In the seventh episode of our online radio programmes – Jisc On Air – we are exploring how colleges and universities are developing digital literacies for working in a digital world. This is the second part of a two-part series, focusing on digital literacies.
With an estimated 90% of UK jobs requiring some level of IT competency, the notion of digital literacy – those capabilities that equip an individual for living, learning and working in a digital society – is becoming a key requirement for employability.
Universities and colleges have a responsibility to develop students into individuals who can thrive in an era of digital information and communication – those who are digitally literate are more likely to be economically secure. But it’s not just about employability – increasingly digital literacy is vital for learning itself.
In this show, Kim Catcheside, interviews staff and students involved in the Digital Literacies in Transition – A Model for Transforming Graduate Attributes Jisc-funded project, which is developing a model to support digital maturity linked to graduate attribute development. Simon Walker and Mark Kerrigan, explain how the project is employing cross-university studentships to foster a community of student-led change. Students, Rebecca and Daniel speak about their involvement in the project.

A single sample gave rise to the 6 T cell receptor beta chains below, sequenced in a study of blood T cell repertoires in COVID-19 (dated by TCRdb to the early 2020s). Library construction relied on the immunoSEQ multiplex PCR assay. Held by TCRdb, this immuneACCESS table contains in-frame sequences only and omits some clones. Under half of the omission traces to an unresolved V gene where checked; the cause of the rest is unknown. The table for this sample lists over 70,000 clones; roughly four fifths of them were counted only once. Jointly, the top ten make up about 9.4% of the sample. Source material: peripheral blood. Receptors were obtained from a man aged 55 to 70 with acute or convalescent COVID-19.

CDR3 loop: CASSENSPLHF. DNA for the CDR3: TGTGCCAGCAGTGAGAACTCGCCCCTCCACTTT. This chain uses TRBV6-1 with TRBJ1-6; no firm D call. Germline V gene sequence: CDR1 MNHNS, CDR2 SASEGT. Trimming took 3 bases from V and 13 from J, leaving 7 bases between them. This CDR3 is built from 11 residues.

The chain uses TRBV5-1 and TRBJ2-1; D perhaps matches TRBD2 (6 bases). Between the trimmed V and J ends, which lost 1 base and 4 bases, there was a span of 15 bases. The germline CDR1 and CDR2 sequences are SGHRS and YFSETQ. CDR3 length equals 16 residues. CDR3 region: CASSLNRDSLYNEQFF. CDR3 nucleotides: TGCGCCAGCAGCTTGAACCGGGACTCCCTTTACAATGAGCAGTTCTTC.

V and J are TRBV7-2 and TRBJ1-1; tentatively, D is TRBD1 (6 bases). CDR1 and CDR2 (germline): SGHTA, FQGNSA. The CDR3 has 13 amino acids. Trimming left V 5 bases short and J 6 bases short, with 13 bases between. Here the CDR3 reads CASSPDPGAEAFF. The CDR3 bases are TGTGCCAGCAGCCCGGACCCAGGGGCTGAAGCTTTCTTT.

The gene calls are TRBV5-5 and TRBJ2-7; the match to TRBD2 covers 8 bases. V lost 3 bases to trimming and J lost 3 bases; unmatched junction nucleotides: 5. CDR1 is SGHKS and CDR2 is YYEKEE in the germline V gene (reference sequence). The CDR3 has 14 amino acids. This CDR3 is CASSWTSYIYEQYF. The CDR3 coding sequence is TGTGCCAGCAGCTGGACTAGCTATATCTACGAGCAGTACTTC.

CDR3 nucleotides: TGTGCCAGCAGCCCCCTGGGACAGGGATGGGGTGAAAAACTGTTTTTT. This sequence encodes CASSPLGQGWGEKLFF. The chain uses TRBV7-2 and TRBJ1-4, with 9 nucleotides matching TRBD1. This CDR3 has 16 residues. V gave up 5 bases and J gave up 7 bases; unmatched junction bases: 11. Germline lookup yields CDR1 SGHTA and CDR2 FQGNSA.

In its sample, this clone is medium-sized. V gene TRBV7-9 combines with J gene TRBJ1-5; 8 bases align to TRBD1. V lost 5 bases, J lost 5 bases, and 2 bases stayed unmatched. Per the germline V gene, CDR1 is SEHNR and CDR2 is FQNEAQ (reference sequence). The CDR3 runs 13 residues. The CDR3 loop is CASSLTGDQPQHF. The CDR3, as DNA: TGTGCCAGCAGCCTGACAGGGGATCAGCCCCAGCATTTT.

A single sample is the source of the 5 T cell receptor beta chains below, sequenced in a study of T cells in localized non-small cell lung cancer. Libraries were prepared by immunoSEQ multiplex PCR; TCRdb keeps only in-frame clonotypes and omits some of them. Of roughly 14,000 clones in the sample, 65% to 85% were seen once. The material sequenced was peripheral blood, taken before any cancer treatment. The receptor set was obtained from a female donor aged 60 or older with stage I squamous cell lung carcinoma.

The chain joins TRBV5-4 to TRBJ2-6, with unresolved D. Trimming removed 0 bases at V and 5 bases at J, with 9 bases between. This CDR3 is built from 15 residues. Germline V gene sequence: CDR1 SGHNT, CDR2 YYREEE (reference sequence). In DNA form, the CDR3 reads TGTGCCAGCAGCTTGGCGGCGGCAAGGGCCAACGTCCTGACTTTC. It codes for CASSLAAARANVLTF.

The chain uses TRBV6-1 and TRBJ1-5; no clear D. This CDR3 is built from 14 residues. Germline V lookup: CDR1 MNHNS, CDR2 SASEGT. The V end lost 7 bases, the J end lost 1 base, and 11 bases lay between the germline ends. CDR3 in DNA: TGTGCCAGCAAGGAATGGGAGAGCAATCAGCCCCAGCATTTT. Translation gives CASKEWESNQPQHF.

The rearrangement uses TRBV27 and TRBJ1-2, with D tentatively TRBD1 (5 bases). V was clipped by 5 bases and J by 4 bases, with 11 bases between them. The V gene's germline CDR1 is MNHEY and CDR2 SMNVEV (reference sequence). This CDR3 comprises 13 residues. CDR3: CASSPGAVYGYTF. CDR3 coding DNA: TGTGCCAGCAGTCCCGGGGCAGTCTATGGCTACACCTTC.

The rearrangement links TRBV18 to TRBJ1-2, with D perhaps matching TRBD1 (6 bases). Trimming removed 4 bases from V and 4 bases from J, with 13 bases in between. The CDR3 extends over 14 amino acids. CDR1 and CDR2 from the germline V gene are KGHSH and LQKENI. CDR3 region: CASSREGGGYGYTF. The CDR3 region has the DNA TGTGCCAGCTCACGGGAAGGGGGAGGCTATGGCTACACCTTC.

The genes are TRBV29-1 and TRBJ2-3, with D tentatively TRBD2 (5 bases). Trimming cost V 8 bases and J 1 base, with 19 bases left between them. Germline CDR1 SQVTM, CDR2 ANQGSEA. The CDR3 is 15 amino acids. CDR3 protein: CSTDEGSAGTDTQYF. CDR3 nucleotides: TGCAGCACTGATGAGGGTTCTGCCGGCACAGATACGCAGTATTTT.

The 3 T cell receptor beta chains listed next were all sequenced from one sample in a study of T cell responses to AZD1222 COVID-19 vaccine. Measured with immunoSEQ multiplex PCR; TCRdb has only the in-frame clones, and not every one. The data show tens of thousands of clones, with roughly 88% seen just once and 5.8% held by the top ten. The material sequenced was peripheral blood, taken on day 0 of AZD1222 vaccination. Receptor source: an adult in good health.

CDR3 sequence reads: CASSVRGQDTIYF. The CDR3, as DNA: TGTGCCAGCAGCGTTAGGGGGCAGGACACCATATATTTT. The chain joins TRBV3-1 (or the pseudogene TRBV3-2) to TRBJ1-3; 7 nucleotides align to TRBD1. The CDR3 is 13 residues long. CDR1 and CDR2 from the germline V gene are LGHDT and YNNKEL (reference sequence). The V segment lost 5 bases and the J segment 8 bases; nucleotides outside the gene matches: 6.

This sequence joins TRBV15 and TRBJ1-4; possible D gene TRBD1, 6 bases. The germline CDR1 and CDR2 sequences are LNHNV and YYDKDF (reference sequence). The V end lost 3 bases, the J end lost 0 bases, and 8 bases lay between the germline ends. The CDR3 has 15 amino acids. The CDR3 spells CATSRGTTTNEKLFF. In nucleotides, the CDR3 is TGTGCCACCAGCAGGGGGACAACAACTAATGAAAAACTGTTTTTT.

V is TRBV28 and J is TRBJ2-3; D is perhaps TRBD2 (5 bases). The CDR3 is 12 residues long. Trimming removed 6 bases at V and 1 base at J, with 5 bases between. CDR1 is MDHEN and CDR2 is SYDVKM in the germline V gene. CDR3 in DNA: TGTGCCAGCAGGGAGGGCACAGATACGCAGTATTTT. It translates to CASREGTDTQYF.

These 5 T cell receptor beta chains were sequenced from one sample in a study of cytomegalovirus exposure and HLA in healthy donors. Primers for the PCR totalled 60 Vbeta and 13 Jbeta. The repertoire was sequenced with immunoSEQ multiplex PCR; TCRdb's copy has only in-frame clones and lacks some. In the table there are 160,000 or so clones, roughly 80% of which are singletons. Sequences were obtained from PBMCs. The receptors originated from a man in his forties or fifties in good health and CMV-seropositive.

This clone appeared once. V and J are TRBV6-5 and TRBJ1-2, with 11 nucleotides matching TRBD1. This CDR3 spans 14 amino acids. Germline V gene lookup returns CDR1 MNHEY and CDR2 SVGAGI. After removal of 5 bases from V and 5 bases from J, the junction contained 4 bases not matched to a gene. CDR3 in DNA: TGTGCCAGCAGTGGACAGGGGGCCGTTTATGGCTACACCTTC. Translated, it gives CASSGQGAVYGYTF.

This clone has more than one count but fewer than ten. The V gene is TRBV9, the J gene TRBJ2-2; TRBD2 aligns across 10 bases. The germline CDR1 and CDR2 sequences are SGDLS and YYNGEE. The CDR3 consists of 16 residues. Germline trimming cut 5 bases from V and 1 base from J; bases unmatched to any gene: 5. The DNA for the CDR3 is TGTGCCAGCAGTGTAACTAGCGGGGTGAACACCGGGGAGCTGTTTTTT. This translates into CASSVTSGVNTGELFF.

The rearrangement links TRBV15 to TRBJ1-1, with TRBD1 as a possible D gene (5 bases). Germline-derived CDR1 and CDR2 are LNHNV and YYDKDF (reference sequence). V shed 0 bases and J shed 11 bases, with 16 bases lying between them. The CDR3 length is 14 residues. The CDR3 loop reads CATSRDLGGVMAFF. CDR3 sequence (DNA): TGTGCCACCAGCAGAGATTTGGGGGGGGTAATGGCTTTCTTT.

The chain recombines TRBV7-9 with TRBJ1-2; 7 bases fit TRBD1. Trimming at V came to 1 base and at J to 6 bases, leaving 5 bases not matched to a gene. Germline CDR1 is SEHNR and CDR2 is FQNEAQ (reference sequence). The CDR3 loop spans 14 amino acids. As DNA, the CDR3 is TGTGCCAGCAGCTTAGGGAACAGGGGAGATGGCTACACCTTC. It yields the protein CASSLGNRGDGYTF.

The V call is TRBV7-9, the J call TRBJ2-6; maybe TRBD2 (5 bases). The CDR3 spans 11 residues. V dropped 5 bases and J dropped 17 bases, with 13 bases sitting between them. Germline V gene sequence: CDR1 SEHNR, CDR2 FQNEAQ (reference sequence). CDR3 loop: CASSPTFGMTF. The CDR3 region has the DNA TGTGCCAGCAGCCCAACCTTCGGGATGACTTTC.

The project is also engaging with employers to develop and pilot a ‘Rate our Graduates’ initiative that will subsequently feed into curriculum design and delivery workshops.
Helen Beetham, synthesis consultant for the Jisc Developing Digital Literacies programme, also shares the outcomes from the synthesis from the baseline reviews from the 12 Developing Digital Literacies projects and 10 professional bodies and associations which provide valuable insights into the emerging issues from the programme.
This podcast was originally published as part of our Jisc On Air radio programme.